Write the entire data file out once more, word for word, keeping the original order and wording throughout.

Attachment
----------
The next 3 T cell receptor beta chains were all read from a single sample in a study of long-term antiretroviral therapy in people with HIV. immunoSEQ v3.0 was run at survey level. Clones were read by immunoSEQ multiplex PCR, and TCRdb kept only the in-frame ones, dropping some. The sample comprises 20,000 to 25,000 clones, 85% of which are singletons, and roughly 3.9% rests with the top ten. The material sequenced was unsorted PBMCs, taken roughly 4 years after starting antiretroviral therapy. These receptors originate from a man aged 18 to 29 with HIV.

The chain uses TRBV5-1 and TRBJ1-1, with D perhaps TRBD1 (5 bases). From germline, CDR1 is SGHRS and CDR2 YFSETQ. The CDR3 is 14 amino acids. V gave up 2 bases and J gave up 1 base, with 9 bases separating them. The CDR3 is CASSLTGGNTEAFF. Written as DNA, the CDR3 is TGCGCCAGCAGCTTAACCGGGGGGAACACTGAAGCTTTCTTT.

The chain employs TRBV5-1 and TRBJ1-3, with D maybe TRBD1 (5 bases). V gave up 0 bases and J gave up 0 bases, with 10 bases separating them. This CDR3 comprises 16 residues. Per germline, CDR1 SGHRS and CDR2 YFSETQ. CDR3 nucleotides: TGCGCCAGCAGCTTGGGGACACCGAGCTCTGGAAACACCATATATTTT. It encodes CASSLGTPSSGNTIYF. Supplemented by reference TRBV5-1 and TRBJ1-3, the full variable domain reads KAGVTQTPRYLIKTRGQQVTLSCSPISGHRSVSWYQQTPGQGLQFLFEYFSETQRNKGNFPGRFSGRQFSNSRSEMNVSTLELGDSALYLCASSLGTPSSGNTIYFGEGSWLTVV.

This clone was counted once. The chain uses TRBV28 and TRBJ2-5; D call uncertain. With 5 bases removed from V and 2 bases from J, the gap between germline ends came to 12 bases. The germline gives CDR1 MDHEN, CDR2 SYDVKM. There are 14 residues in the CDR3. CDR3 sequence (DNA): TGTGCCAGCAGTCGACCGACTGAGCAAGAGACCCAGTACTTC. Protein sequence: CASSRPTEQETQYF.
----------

The next 3 T cell receptor beta chains were all read from a single sample in a study of long-term antiretroviral therapy in people with HIV. immunoSEQ v3.0 was run at survey level. Clones were read by immunoSEQ multiplex PCR, and TCRdb kept only the in-frame ones, dropping some. The sample comprises 20,000 to 25,000 clones, 85% of which are singletons, and roughly 3.9% rests with the top ten. The material sequenced was unsorted PBMCs, taken roughly 4 years after starting antiretroviral therapy. These receptors originate from a man aged 18 to 29 with HIV.

The chain uses TRBV5-1 and TRBJ1-1, with D perhaps TRBD1 (5 bases). From germline, CDR1 is SGHRS and CDR2 YFSETQ. The CDR3 is 14 amino acids. V gave up 2 bases and J gave up 1 base, with 9 bases separating them. The CDR3 is CASSLTGGNTEAFF. Written as DNA, the CDR3 is TGCGCCAGCAGCTTAACCGGGGGGAACACTGAAGCTTTCTTT.

The chain employs TRBV5-1 and TRBJ1-3, with D maybe TRBD1 (5 bases). V gave up 0 bases and J gave up 0 bases, with 10 bases separating them. This CDR3 comprises 16 residues. Per germline, CDR1 SGHRS and CDR2 YFSETQ. CDR3 nucleotides: TGCGCCAGCAGCTTGGGGACACCGAGCTCTGGAAACACCATATATTTT. It encodes CASSLGTPSSGNTIYF. Supplemented by reference TRBV5-1 and TRBJ1-3, the full variable domain reads KAGVTQTPRYLIKTRGQQVTLSCSPISGHRSVSWYQQTPGQGLQFLFEYFSETQRNKGNFPGRFSGRQFSNSRSEMNVSTLELGDSALYLCASSLGTPSSGNTIYFGEGSWLTVV.

This clone was counted once. The chain uses TRBV28 and TRBJ2-5; D call uncertain. With 5 bases removed from V and 2 bases from J, the gap between germline ends came to 12 bases. The germline gives CDR1 MDHEN, CDR2 SYDVKM. There are 14 residues in the CDR3. CDR3 sequence (DNA): TGTGCCAGCAGTCGACCGACTGAGCAAGAGACCCAGTACTTC. Protein sequence: CASSRPTEQETQYF.